dive. Figure 17 shows Nereus in one
of its last dive operations.
Cameron compares the loss of
Nereus to that of losing a friend. He
wrote, “Nereus was an amazing,
groundbreaking robot and the only
currently active vehicle in the world
that could reach the extreme depths
of the ocean trenches,” in a
statement to WHOI after hearing
about Nereus’s final dive. Go to
www.whoi.edu for more information
The sea has always amazed me.
In fact, oceanography and ocean
technology was my major in college.
Inventive people have come up with
some amazing vehicles to bring land-bound humans into the deep oceans.
The deep sea mining company,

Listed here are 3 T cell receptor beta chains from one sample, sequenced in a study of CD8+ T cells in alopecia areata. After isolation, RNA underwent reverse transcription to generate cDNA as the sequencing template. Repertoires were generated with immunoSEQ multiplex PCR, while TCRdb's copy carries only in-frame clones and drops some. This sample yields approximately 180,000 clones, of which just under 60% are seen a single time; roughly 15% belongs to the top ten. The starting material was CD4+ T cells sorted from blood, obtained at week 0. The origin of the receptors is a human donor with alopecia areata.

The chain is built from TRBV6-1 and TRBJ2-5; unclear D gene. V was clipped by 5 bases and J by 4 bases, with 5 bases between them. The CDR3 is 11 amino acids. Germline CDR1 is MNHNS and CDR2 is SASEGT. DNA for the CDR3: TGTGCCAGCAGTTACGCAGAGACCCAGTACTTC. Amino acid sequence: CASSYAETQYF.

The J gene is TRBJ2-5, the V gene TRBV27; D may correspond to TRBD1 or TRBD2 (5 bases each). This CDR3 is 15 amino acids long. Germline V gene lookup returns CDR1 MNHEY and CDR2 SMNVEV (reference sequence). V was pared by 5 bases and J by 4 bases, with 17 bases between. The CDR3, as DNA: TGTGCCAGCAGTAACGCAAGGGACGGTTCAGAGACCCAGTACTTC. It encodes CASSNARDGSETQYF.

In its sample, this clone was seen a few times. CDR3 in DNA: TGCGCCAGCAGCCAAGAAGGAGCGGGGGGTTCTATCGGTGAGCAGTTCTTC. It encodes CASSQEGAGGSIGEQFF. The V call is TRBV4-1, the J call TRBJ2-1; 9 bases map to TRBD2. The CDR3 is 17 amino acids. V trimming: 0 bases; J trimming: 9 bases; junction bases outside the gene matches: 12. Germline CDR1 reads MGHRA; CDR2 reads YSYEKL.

Nautilus Minerals, Inc., is intent on
mining minerals near deep sea
thermal vents as seen in Figure 18.
An undersea ‘bulk cutter’ mining
robot is shown in Figure 19.
These are just a few of the many
ways we are exploring the deep
oceans and tapping the vast resources
of the sea. For something on a much
smaller scale (and to get your feet
wet), look at the May 2014 issue for
Dave Prochnow’s article on a less-
than-$100 pool bot for a good start
on a simple ROV. Inexpensive PVC
pipe has been the buoyant structure
for many home-built
If you are interested in
devising a new undersea
robot to accomplish a unique
task, go to the Internet to
study, talk with experts, and
put your ideas to metal (or
PVC) so you too can explore
this vast unknown. SV
Figure 17. Nereus
raised onto the
Figure 18. Nautilus mineral’s undersea
SERVO 08.2014 81
Figure 19. Bulk cutter mining robot for Solwara 1 project.